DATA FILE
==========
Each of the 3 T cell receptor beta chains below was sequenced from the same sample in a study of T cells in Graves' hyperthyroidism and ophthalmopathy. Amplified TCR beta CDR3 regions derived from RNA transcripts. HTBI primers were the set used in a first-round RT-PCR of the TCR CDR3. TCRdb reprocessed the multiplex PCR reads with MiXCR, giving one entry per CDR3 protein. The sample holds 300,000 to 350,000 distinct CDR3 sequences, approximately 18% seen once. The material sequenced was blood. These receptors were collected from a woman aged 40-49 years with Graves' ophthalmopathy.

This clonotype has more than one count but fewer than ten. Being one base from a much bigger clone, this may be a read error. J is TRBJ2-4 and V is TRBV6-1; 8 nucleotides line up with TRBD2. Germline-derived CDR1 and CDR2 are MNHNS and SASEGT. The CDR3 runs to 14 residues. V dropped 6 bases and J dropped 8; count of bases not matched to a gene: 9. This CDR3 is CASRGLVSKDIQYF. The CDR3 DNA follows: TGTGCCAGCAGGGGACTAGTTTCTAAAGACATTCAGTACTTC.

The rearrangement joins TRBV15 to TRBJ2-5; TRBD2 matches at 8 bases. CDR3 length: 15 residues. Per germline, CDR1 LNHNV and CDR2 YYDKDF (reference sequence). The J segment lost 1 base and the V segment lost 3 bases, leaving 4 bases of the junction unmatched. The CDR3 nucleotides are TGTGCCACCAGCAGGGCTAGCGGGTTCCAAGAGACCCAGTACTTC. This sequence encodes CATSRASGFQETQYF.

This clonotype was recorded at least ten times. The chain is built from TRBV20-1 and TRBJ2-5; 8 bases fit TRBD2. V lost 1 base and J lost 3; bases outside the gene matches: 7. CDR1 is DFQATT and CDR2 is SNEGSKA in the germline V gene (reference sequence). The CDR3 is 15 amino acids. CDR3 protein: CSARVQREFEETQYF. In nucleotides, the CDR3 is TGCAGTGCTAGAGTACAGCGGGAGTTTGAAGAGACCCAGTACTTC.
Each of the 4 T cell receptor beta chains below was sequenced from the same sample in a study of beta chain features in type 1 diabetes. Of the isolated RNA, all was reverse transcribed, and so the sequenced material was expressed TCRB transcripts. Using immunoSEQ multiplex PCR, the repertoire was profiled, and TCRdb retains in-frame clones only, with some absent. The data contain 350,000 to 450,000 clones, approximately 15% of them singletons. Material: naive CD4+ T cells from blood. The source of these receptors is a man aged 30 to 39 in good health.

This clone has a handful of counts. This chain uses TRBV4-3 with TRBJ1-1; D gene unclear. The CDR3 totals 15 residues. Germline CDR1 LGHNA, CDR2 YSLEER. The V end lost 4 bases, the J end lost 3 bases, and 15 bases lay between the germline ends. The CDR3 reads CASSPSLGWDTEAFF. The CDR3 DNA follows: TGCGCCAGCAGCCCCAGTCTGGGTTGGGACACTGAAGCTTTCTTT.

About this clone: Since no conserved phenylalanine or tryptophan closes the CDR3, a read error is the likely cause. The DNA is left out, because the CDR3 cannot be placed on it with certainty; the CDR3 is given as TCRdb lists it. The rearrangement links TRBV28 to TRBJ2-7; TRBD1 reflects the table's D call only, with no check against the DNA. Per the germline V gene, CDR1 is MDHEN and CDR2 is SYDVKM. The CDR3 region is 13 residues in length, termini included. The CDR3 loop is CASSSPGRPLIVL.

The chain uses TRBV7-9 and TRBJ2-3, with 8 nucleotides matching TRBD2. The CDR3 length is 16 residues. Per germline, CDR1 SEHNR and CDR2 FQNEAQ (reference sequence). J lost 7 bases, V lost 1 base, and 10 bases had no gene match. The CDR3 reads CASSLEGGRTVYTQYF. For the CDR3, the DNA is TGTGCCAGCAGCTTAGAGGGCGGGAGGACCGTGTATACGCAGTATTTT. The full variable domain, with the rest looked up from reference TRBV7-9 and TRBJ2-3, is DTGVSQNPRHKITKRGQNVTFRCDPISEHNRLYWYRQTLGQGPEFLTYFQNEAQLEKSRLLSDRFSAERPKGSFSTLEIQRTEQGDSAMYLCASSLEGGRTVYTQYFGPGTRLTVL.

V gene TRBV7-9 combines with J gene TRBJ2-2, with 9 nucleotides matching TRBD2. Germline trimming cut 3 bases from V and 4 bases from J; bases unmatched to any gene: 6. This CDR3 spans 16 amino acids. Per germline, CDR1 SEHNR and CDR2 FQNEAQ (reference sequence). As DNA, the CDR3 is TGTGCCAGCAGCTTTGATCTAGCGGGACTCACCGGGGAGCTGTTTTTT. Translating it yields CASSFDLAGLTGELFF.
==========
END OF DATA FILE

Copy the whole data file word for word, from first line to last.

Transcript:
Each of the 3 T cell receptor beta chains below was sequenced from the same sample in a study of T cells in Graves' hyperthyroidism and ophthalmopathy. Amplified TCR beta CDR3 regions derived from RNA transcripts. HTBI primers were the set used in a first-round RT-PCR of the TCR CDR3. TCRdb reprocessed the multiplex PCR reads with MiXCR, giving one entry per CDR3 protein. The sample holds 300,000 to 350,000 distinct CDR3 sequences, approximately 18% seen once. The material sequenced was blood. These receptors were collected from a woman aged 40-49 years with Graves' ophthalmopathy.

This clonotype has more than one count but fewer than ten. Being one base from a much bigger clone, this may be a read error. J is TRBJ2-4 and V is TRBV6-1; 8 nucleotides line up with TRBD2. Germline-derived CDR1 and CDR2 are MNHNS and SASEGT. The CDR3 runs to 14 residues. V dropped 6 bases and J dropped 8; count of bases not matched to a gene: 9. This CDR3 is CASRGLVSKDIQYF. The CDR3 DNA follows: TGTGCCAGCAGGGGACTAGTTTCTAAAGACATTCAGTACTTC.

The rearrangement joins TRBV15 to TRBJ2-5; TRBD2 matches at 8 bases. CDR3 length: 15 residues. Per germline, CDR1 LNHNV and CDR2 YYDKDF (reference sequence). The J segment lost 1 base and the V segment lost 3 bases, leaving 4 bases of the junction unmatched. The CDR3 nucleotides are TGTGCCACCAGCAGGGCTAGCGGGTTCCAAGAGACCCAGTACTTC. This sequence encodes CATSRASGFQETQYF.

This clonotype was recorded at least ten times. The chain is built from TRBV20-1 and TRBJ2-5; 8 bases fit TRBD2. V lost 1 base and J lost 3; bases outside the gene matches: 7. CDR1 is DFQATT and CDR2 is SNEGSKA in the germline V gene (reference sequence). The CDR3 is 15 amino acids. CDR3 protein: CSARVQREFEETQYF. In nucleotides, the CDR3 is TGCAGTGCTAGAGTACAGCGGGAGTTTGAAGAGACCCAGTACTTC.
Each of the 4 T cell receptor beta chains below was sequenced from the same sample in a study of beta chain features in type 1 diabetes. Of the isolated RNA, all was reverse transcribed, and so the sequenced material was expressed TCRB transcripts. Using immunoSEQ multiplex PCR, the repertoire was profiled, and TCRdb retains in-frame clones only, with some absent. The data contain 350,000 to 450,000 clones, approximately 15% of them singletons. Material: naive CD4+ T cells from blood. The source of these receptors is a man aged 30 to 39 in good health.

This clone has a handful of counts. This chain uses TRBV4-3 with TRBJ1-1; D gene unclear. The CDR3 totals 15 residues. Germline CDR1 LGHNA, CDR2 YSLEER. The V end lost 4 bases, the J end lost 3 bases, and 15 bases lay between the germline ends. The CDR3 reads CASSPSLGWDTEAFF. The CDR3 DNA follows: TGCGCCAGCAGCCCCAGTCTGGGTTGGGACACTGAAGCTTTCTTT.

About this clone: Since no conserved phenylalanine or tryptophan closes the CDR3, a read error is the likely cause. The DNA is left out, because the CDR3 cannot be placed on it with certainty; the CDR3 is given as TCRdb lists it. The rearrangement links TRBV28 to TRBJ2-7; TRBD1 reflects the table's D call only, with no check against the DNA. Per the germline V gene, CDR1 is MDHEN and CDR2 is SYDVKM. The CDR3 region is 13 residues in length, termini included. The CDR3 loop is CASSSPGRPLIVL.

The chain uses TRBV7-9 and TRBJ2-3, with 8 nucleotides matching TRBD2. The CDR3 length is 16 residues. Per germline, CDR1 SEHNR and CDR2 FQNEAQ (reference sequence). J lost 7 bases, V lost 1 base, and 10 bases had no gene match. The CDR3 reads CASSLEGGRTVYTQYF. For the CDR3, the DNA is TGTGCCAGCAGCTTAGAGGGCGGGAGGACCGTGTATACGCAGTATTTT. The full variable domain, with the rest looked up from reference TRBV7-9 and TRBJ2-3, is DTGVSQNPRHKITKRGQNVTFRCDPISEHNRLYWYRQTLGQGPEFLTYFQNEAQLEKSRLLSDRFSAERPKGSFSTLEIQRTEQGDSAMYLCASSLEGGRTVYTQYFGPGTRLTVL.

V gene TRBV7-9 combines with J gene TRBJ2-2, with 9 nucleotides matching TRBD2. Germline trimming cut 3 bases from V and 4 bases from J; bases unmatched to any gene: 6. This CDR3 spans 16 amino acids. Per germline, CDR1 SEHNR and CDR2 FQNEAQ (reference sequence). As DNA, the CDR3 is TGTGCCAGCAGCTTTGATCTAGCGGGACTCACCGGGGAGCTGTTTTTT. Translating it yields CASSFDLAGLTGELFF.